If further proof is needed, we need look no further than the most famous diver of all time — Jacques Cousteau continued to dive until his death at the ripe old age of 87. Age affects everyone differently, which is why when it comes to diving, age really is just a number.
5 reasons why Nudibranchs aren’t boring
For some reason, Nudibranchs – also known as sea slugs – are often associated with being boring. Maybe that’s due to their land counterparts, the slug, but more than likely it’s because divers just don’t know enough about these incredible creatures.
Credit: Sami Awed Ali (2012)
Here are just five reasons why nudibranchs deserve extra appreciation:
1. There are over 3,000 species
Every new nudibranch you see on a dive will be a completely different experience. That’s because there are over 3,000 species of nudibranchs and there are still more being discovered today. Nudibranchs can be seen in a wide variety of colours, shapes and sizes, and are found in both cold and warm waters across the world.
2. Nudibranchs are toxic
Divers don’t have to worry about nudibranchs being poisonous, but predators do. Since they lack any protective shell, nudibranchs send warning signals that let other animals know they might be toxic to help keep enemies at bay.
3. They change colour based on their diet
Nudibranchs are carnivores and eat other small animals such as hydroids, sponges, anemones and barnacles. But, what makes the nudibranch unusual is that they often adopt the colour of their prey, leaving them looking brilliant, colourful and perfect for photos!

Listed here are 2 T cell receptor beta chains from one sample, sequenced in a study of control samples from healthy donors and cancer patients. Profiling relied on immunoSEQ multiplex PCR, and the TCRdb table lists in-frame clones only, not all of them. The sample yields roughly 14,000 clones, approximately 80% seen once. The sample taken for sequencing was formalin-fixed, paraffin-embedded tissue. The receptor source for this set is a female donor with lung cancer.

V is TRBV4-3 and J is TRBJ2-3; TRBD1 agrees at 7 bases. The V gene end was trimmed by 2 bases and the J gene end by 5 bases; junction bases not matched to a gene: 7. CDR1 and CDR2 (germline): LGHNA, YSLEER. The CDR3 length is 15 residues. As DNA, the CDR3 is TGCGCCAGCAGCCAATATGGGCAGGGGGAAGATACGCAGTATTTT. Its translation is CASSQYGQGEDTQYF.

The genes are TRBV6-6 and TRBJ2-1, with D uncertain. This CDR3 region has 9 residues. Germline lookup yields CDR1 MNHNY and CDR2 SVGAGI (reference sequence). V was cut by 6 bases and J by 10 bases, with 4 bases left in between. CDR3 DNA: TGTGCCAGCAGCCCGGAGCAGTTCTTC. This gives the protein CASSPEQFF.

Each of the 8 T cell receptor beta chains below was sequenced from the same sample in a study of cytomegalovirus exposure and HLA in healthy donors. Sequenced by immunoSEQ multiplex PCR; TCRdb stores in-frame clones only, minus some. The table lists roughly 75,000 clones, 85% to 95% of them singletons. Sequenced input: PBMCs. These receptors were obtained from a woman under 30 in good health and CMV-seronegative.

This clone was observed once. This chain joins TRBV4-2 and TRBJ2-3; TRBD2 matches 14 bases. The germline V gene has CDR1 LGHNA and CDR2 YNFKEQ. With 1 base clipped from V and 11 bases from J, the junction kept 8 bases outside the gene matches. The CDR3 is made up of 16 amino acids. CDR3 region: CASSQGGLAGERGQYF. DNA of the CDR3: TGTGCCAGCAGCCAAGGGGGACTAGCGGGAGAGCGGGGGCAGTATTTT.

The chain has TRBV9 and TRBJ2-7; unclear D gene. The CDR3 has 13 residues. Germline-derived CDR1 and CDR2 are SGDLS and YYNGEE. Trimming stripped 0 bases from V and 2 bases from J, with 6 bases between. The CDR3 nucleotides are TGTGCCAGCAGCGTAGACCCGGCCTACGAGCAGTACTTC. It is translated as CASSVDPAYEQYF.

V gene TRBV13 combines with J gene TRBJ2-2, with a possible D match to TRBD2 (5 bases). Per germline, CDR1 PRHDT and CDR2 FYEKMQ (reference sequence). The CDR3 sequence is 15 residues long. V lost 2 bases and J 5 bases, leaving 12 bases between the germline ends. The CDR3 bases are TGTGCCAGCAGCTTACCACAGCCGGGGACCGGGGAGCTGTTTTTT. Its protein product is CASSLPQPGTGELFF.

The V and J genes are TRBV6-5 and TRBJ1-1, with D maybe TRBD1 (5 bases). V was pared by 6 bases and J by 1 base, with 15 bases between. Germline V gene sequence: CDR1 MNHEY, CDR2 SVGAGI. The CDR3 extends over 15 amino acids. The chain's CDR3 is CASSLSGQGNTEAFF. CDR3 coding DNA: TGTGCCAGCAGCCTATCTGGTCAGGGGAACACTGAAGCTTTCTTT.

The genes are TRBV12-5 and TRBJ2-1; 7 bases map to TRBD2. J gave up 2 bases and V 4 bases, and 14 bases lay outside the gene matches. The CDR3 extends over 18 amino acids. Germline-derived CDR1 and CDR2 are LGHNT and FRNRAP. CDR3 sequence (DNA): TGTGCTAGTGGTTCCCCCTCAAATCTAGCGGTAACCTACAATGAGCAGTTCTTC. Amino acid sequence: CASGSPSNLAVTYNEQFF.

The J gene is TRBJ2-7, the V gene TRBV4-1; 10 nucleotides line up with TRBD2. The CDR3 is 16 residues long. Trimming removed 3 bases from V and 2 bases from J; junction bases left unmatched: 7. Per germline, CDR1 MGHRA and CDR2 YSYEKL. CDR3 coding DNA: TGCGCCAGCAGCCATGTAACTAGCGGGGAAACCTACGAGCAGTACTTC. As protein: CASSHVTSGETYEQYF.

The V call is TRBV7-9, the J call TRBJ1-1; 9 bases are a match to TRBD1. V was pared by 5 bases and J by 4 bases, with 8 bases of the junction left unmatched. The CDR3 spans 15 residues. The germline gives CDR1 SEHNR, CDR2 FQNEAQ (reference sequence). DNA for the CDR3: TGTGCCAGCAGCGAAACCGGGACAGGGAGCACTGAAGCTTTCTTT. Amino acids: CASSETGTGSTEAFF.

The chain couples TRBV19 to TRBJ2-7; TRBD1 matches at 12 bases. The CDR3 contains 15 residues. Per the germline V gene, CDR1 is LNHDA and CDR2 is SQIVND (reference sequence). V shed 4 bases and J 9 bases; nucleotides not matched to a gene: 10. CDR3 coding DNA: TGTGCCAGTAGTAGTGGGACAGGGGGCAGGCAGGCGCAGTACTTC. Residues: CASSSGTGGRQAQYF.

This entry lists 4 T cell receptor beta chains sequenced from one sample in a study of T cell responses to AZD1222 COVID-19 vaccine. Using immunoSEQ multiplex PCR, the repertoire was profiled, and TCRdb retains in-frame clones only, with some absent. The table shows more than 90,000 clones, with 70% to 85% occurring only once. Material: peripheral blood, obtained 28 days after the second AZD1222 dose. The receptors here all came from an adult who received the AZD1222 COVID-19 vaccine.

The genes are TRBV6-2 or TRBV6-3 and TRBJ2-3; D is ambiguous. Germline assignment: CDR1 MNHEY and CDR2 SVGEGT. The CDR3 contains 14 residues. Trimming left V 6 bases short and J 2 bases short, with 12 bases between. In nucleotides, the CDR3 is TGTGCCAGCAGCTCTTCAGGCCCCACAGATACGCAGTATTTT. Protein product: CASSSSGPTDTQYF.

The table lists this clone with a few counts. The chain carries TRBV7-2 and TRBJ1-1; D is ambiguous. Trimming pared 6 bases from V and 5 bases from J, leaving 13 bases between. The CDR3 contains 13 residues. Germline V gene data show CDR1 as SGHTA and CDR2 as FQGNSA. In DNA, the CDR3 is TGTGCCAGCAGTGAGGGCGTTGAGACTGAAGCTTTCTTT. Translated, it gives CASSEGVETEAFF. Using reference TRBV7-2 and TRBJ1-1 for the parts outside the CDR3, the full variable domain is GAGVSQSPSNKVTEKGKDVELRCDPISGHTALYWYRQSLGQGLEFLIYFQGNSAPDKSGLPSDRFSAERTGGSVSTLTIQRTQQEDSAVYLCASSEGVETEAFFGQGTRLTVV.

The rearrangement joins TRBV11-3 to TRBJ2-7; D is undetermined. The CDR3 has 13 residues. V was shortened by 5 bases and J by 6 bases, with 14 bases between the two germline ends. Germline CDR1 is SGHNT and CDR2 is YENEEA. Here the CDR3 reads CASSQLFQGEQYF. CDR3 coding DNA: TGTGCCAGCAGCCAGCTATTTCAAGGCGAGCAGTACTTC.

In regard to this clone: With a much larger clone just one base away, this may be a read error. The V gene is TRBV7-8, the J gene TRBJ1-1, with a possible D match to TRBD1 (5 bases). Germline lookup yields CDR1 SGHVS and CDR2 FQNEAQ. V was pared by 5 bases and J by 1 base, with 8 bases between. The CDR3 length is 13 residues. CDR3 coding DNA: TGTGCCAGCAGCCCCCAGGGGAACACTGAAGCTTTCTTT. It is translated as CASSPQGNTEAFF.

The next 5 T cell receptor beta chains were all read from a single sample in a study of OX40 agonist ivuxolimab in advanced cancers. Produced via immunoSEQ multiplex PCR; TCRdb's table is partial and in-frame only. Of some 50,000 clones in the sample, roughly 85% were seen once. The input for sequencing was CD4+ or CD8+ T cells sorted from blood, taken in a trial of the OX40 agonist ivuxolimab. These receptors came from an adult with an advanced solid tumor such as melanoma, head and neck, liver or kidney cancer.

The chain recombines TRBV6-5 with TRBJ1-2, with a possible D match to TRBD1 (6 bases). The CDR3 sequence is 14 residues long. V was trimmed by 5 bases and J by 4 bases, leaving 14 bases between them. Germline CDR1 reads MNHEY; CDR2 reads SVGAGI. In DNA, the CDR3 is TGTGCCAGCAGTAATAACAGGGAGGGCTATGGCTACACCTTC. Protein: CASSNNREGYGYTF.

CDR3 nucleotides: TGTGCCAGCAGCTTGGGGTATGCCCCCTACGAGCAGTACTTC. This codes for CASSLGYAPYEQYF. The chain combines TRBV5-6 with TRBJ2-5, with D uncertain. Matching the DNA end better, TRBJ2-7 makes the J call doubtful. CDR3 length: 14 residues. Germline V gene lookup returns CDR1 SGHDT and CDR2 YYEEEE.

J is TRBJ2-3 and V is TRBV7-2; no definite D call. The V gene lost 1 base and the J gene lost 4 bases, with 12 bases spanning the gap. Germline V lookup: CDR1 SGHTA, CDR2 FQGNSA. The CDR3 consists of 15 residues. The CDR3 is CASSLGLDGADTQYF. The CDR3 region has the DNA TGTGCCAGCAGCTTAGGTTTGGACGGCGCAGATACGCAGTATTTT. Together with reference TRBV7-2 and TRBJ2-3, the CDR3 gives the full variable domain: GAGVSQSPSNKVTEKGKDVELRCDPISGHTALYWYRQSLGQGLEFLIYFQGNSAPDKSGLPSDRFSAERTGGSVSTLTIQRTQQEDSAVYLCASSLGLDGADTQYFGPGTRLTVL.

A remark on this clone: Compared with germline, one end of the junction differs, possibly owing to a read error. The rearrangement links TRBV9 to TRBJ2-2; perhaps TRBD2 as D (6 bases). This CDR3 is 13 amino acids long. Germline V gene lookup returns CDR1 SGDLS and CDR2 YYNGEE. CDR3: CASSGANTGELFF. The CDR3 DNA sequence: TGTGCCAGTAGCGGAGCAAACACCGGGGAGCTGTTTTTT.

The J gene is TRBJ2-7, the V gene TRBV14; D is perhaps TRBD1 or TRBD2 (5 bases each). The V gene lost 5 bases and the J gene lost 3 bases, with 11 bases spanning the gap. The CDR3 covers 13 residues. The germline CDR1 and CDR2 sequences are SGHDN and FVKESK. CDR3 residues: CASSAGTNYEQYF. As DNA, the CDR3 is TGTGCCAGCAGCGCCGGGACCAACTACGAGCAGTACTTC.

4. Nudibranchs are hermaphrodites
Although they don’t usually self-reproduce, nudibranchs possess both female and reproductive organs. This means that any nudibranch can mate with any other nudibranch of the same species, rather than being limited to male or female partners only – a nifty trait which makes it easier for them to reproduce.
5. They leave a slimy trail
As nudibranchs move across the ocean floor with their foot, they leave a trail of slime behind. This slime trail actually serves a clever purpose – it communicates messages to other nudibranchs, such as where to find a mate or that danger is nearby.
As you can see, nudibranchs are far from boring. In fact, they’re really quite interesting!
Top 5 Reasons to Try A Scuba Group Trip
Posted By Megan via PADI
If you’ve never enjoyed the experience of a group scuba diving trip, now’s the time to sign up for one. Group trips offer many advantages and opportunities that you miss out on when traveling alone. Here are five reasons why you might want to sign up for a group trip:
1. Enjoy activities and locations chosen by experienced travelers